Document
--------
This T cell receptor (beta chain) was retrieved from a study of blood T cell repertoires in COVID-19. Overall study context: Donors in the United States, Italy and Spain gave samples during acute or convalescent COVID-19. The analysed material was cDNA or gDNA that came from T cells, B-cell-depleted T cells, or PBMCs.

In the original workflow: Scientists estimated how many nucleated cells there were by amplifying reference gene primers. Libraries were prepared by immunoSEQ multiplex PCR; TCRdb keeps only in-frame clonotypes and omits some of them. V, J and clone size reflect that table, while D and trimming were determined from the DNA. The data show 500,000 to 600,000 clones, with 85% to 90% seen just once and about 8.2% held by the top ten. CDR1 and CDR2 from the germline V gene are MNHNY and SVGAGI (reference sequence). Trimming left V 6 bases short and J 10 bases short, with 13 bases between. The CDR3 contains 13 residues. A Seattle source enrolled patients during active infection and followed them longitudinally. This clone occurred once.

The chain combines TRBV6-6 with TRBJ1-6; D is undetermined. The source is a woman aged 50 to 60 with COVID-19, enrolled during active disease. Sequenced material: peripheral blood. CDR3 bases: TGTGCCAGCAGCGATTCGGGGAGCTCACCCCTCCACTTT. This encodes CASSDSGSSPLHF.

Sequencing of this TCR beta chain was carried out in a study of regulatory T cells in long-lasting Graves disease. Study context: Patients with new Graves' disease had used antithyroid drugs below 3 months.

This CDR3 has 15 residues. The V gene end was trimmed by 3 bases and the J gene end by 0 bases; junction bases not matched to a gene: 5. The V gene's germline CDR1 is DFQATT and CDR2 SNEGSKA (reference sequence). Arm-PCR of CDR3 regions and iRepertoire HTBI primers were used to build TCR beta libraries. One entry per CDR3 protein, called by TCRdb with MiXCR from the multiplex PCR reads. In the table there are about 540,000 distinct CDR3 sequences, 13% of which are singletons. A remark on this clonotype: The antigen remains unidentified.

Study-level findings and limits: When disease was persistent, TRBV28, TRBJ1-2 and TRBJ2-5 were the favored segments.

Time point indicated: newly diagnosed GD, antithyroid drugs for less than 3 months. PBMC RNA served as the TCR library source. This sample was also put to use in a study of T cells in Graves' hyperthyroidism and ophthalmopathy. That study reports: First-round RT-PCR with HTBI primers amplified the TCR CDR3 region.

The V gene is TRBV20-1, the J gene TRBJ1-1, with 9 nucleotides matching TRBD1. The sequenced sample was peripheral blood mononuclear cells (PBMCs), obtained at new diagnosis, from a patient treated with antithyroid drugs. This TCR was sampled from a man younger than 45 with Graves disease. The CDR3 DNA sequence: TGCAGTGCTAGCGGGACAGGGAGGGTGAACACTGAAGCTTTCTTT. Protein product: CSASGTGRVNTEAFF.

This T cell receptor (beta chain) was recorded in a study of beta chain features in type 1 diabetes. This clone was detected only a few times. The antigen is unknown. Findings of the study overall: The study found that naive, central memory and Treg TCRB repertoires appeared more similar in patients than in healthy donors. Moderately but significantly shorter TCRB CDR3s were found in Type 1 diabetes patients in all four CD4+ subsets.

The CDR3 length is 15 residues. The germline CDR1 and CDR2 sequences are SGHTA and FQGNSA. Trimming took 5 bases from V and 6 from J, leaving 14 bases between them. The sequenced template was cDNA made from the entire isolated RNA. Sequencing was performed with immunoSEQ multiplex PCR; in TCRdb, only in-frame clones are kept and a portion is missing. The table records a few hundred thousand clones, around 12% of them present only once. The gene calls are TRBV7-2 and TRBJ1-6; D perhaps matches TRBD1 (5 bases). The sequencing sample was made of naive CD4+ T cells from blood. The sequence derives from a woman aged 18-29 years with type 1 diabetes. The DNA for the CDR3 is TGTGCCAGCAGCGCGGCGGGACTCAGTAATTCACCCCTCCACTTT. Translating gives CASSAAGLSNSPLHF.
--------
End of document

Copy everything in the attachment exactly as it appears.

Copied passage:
This T cell receptor (beta chain) was retrieved from a study of blood T cell repertoires in COVID-19. Overall study context: Donors in the United States, Italy and Spain gave samples during acute or convalescent COVID-19. The analysed material was cDNA or gDNA that came from T cells, B-cell-depleted T cells, or PBMCs.

In the original workflow: Scientists estimated how many nucleated cells there were by amplifying reference gene primers. Libraries were prepared by immunoSEQ multiplex PCR; TCRdb keeps only in-frame clonotypes and omits some of them. V, J and clone size reflect that table, while D and trimming were determined from the DNA. The data show 500,000 to 600,000 clones, with 85% to 90% seen just once and about 8.2% held by the top ten. CDR1 and CDR2 from the germline V gene are MNHNY and SVGAGI (reference sequence). Trimming left V 6 bases short and J 10 bases short, with 13 bases between. The CDR3 contains 13 residues. A Seattle source enrolled patients during active infection and followed them longitudinally. This clone occurred once.

The chain combines TRBV6-6 with TRBJ1-6; D is undetermined. The source is a woman aged 50 to 60 with COVID-19, enrolled during active disease. Sequenced material: peripheral blood. CDR3 bases: TGTGCCAGCAGCGATTCGGGGAGCTCACCCCTCCACTTT. This encodes CASSDSGSSPLHF.

Sequencing of this TCR beta chain was carried out in a study of regulatory T cells in long-lasting Graves disease. Study context: Patients with new Graves' disease had used antithyroid drugs below 3 months.

This CDR3 has 15 residues. The V gene end was trimmed by 3 bases and the J gene end by 0 bases; junction bases not matched to a gene: 5. The V gene's germline CDR1 is DFQATT and CDR2 SNEGSKA (reference sequence). Arm-PCR of CDR3 regions and iRepertoire HTBI primers were used to build TCR beta libraries. One entry per CDR3 protein, called by TCRdb with MiXCR from the multiplex PCR reads. In the table there are about 540,000 distinct CDR3 sequences, 13% of which are singletons. A remark on this clonotype: The antigen remains unidentified.

Study-level findings and limits: When disease was persistent, TRBV28, TRBJ1-2 and TRBJ2-5 were the favored segments.

Time point indicated: newly diagnosed GD, antithyroid drugs for less than 3 months. PBMC RNA served as the TCR library source. This sample was also put to use in a study of T cells in Graves' hyperthyroidism and ophthalmopathy. That study reports: First-round RT-PCR with HTBI primers amplified the TCR CDR3 region.

The V gene is TRBV20-1, the J gene TRBJ1-1, with 9 nucleotides matching TRBD1. The sequenced sample was peripheral blood mononuclear cells (PBMCs), obtained at new diagnosis, from a patient treated with antithyroid drugs. This TCR was sampled from a man younger than 45 with Graves disease. The CDR3 DNA sequence: TGCAGTGCTAGCGGGACAGGGAGGGTGAACACTGAAGCTTTCTTT. Protein product: CSASGTGRVNTEAFF.

This T cell receptor (beta chain) was recorded in a study of beta chain features in type 1 diabetes. This clone was detected only a few times. The antigen is unknown. Findings of the study overall: The study found that naive, central memory and Treg TCRB repertoires appeared more similar in patients than in healthy donors. Moderately but significantly shorter TCRB CDR3s were found in Type 1 diabetes patients in all four CD4+ subsets.

The CDR3 length is 15 residues. The germline CDR1 and CDR2 sequences are SGHTA and FQGNSA. Trimming took 5 bases from V and 6 from J, leaving 14 bases between them. The sequenced template was cDNA made from the entire isolated RNA. Sequencing was performed with immunoSEQ multiplex PCR; in TCRdb, only in-frame clones are kept and a portion is missing. The table records a few hundred thousand clones, around 12% of them present only once. The gene calls are TRBV7-2 and TRBJ1-6; D perhaps matches TRBD1 (5 bases). The sequencing sample was made of naive CD4+ T cells from blood. The sequence derives from a woman aged 18-29 years with type 1 diabetes. The DNA for the CDR3 is TGTGCCAGCAGCGCGGCGGGACTCAGTAATTCACCCCTCCACTTT. Translating gives CASSAAGLSNSPLHF.